I think this is a powerful result. It may have been done in rats, but the evidence is there for a similar mechanism in humans. The Kuna have a very favorable omega-6 : omega-3 ratio, with most of their fat coming from highly saturated coconut and cocoa. This may protect them from their high sugar intake. The Kitavans also have a very favorable omega-6 : omega-3 ratio, with most of their fat coming from coconuts and fish. They don't eat refined sugar, but they do eat a tremendous amount of starch and a generous amount of fruit.

The paper also suggests that the metabolic syndrome is largely reversible.

I believe that both excessive sugar and
excessive omega-6 from modern vegetable oils are a problem individually. But if you want to have a much bigger problem, try combining them!

Monday, November 24, 2008

Real Food X: Roasted Marrow Bones

Bone marrow is a food that has been prized throughout history-- from hunter-gatherer tribes to haute cuisine chefs. It's not hard to understand why, once you've tasted it. It's delicate, meaty and fatty. It's also rich in fat-soluble vitamins, including vitamins K1 and K2, although this will depend on what the animal has eaten.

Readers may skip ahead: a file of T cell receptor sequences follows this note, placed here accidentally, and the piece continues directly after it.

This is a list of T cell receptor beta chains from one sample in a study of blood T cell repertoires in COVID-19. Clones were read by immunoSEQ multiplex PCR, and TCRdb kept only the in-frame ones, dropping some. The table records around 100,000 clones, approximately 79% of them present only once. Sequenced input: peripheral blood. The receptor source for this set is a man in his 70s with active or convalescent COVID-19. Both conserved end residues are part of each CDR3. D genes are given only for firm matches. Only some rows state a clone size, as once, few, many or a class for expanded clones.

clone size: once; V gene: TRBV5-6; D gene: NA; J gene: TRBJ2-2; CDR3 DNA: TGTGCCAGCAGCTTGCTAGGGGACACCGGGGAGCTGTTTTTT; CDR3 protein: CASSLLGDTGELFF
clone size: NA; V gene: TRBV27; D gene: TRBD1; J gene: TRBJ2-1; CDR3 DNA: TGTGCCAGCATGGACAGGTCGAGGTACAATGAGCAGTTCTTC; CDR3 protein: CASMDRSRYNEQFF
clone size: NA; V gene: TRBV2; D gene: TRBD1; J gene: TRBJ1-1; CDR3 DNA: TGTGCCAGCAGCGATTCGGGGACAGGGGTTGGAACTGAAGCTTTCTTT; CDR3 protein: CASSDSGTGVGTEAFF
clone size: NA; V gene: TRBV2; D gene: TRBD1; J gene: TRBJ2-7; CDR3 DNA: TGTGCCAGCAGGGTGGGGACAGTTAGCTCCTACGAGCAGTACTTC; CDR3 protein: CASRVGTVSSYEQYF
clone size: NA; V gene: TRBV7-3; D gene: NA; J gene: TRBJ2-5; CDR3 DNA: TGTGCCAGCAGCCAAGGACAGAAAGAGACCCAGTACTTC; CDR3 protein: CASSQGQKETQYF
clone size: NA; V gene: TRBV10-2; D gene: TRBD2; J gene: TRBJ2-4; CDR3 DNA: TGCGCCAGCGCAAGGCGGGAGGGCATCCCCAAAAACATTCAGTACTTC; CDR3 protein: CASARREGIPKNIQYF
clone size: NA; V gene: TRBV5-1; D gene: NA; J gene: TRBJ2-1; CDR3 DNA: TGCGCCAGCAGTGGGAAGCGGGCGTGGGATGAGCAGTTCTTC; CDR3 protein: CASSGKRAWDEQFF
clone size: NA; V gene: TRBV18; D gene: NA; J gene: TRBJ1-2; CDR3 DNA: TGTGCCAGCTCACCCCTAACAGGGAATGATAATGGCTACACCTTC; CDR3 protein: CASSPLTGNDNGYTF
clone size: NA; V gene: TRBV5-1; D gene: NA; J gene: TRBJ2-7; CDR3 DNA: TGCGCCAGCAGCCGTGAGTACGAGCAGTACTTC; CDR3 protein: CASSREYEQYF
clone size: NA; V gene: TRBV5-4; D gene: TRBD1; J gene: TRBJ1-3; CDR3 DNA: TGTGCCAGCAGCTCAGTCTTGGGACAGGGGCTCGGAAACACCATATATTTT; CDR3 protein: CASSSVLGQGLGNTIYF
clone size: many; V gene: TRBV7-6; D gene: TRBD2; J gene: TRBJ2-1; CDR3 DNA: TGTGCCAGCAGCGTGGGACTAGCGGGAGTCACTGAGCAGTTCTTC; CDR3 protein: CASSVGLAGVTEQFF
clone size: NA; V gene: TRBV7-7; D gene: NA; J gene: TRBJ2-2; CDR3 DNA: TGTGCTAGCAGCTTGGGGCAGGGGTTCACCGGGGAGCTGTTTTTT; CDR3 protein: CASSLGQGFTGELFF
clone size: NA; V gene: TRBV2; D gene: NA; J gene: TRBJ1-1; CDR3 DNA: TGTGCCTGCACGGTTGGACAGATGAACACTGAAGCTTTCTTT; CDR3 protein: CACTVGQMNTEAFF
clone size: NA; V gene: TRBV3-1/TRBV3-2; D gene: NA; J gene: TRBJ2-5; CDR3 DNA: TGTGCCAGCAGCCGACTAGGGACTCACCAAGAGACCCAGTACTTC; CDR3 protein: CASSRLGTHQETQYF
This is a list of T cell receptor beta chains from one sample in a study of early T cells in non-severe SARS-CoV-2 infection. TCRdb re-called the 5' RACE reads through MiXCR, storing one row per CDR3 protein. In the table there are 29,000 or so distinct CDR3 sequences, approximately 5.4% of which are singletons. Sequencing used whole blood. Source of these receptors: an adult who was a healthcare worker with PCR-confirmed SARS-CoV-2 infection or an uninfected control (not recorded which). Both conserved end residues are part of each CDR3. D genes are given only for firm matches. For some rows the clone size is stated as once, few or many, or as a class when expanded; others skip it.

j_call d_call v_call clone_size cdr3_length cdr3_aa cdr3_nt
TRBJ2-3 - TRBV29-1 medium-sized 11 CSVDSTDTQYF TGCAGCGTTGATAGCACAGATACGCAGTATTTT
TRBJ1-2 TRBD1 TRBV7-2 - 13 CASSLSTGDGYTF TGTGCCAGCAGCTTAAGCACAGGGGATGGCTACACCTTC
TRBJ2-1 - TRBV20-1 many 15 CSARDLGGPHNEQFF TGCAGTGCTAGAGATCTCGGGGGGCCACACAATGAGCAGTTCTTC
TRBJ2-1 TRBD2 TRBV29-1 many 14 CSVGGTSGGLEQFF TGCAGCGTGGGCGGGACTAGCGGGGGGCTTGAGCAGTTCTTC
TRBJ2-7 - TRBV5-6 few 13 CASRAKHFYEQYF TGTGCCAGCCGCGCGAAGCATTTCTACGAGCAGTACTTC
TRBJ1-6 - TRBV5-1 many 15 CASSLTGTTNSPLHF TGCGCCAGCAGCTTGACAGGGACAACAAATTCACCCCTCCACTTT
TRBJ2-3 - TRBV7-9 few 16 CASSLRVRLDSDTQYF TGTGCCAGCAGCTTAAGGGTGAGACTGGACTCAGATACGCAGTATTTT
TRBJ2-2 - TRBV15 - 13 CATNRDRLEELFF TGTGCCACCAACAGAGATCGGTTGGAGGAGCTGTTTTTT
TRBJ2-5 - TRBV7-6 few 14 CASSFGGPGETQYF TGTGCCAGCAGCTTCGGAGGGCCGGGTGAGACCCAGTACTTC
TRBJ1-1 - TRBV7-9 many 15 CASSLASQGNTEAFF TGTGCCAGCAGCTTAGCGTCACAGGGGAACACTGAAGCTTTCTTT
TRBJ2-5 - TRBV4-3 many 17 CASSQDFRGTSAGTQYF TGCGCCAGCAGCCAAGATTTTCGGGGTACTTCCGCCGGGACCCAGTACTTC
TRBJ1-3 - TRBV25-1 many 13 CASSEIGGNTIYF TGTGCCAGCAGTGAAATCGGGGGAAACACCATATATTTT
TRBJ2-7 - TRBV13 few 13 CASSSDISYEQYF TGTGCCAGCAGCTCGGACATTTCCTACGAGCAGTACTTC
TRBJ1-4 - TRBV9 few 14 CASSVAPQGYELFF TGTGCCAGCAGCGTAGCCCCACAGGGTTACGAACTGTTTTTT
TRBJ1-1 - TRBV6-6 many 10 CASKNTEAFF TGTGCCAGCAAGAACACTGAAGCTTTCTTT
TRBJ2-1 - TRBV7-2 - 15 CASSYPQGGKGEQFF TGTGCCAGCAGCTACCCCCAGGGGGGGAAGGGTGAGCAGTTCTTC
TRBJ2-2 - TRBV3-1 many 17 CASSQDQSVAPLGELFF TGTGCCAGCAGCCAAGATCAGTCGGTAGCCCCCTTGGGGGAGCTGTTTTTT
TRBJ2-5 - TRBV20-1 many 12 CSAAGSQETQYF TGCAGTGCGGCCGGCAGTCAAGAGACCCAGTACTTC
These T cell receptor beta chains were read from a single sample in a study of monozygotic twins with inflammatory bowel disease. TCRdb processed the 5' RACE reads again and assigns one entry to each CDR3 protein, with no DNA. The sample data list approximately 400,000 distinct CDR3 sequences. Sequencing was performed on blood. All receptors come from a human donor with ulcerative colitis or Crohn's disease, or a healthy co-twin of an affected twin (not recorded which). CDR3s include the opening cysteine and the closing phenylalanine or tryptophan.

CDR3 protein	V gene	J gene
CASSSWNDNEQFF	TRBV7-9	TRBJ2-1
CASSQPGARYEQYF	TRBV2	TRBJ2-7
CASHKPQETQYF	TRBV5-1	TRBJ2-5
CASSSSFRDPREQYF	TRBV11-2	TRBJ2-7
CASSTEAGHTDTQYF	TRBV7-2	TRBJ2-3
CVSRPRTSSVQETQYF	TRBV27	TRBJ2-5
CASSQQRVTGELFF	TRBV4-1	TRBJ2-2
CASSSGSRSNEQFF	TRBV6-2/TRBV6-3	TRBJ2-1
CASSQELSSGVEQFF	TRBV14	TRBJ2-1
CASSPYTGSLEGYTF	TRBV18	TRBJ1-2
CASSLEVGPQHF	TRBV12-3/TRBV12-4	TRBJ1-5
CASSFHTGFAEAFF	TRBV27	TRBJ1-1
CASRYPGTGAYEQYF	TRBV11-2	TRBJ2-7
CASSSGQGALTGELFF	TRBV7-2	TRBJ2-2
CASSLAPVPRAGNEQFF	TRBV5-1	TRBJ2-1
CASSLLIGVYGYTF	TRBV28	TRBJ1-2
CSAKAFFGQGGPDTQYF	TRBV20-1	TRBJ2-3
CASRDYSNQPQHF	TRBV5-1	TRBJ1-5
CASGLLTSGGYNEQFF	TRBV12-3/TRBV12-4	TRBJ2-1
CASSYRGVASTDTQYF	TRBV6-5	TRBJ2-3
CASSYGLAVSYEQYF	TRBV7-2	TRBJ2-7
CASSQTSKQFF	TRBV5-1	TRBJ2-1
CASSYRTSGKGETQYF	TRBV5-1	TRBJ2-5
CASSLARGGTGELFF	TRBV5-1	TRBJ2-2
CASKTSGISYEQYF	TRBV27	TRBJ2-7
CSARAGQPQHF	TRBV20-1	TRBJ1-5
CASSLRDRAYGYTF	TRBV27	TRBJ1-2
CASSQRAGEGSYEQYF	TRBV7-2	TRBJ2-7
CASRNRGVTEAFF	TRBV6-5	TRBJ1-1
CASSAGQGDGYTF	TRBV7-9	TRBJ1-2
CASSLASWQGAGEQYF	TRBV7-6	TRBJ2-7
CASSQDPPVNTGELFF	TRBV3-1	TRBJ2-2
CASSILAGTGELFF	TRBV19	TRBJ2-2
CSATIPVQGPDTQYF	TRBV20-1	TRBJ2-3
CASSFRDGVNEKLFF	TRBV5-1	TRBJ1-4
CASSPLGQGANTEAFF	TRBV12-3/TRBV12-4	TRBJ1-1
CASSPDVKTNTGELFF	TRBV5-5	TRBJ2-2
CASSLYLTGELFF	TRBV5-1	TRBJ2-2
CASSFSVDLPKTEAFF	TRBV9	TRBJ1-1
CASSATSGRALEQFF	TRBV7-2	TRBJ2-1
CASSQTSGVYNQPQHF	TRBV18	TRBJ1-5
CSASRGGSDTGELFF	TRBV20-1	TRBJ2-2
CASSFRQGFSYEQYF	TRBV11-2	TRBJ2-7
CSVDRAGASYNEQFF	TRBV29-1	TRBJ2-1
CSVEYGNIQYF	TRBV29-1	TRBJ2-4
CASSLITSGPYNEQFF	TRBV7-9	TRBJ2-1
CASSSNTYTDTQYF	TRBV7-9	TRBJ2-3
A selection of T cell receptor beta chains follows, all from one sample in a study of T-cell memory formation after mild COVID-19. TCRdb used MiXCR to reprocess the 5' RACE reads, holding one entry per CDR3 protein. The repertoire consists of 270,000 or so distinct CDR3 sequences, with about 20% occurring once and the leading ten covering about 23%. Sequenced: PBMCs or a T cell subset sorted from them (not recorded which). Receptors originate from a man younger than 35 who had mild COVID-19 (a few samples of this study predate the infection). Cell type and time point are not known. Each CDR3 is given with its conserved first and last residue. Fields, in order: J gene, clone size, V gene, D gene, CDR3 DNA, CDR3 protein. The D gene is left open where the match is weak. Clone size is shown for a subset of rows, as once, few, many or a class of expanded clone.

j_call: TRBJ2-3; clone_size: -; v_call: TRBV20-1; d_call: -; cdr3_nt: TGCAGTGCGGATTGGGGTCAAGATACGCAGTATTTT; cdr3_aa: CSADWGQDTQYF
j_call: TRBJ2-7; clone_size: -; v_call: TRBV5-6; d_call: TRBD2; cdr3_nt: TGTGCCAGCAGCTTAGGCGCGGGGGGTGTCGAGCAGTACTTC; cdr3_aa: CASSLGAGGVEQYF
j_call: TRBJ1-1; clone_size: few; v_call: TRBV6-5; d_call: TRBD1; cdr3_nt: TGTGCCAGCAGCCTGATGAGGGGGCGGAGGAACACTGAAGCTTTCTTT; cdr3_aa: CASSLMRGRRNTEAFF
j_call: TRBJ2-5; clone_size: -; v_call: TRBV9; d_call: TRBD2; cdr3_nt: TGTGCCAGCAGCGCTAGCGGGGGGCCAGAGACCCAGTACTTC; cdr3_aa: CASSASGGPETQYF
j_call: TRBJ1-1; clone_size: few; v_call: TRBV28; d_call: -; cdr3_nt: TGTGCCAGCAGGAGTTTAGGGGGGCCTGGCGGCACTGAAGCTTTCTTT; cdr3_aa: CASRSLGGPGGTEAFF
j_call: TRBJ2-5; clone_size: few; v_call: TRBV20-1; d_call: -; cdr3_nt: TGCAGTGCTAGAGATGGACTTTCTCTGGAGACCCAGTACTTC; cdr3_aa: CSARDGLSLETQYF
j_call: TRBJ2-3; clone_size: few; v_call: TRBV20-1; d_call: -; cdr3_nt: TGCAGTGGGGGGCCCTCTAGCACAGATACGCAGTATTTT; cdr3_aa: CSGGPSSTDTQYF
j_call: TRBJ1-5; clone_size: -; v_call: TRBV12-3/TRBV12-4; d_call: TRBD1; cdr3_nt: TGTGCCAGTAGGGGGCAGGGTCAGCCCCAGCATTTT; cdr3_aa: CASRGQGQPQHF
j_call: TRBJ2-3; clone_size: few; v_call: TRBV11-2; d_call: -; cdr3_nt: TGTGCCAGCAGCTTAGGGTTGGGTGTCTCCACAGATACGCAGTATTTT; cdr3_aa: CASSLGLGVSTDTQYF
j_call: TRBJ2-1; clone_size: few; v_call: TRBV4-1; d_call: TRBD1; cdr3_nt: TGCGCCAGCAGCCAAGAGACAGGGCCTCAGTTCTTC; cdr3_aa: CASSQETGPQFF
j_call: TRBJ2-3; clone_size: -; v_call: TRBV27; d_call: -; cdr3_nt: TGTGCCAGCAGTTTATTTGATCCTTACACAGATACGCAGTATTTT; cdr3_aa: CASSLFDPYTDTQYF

Roasted marrow bones make a simple appetizer. Beef bones are the best because of their size. Select wide bones that are cut about three inches long. They should be from the femur or the humerus, called the "shank bones". These are sometimes available in the frozen meats section of a grocery store, otherwise a butcher can procure them. If you have access to a farmer's market that sells meats, vendors will typically have bones cut for you if you request it.

Recipe
  1. Preheat oven to 450 F (230 C).
  2. Place bones, cut side up, in a baking dish or oven-proof skillet.
  3. Bake for about 15 minutes, until the marrow begins to separate from the bone, but not much longer because it will turn to mush.
  4. Scoop out and eat the marrow by itself, on sourdough rye toast or however you please.
  5. Make soup stock from the leftover bones.

Saturday, November 22, 2008

Vitamin K2 in Marrow

I'm always on the lookout for foods rich in vitamin K2 MK-4, because it's so important and so rare in the modern food system. I heard some internet rumors that marrow might be rich in fat-soluble vitamins. Google let me down, so I decided to look through the rat studies on K2 MK-4 in which they looked at its tissue distribution.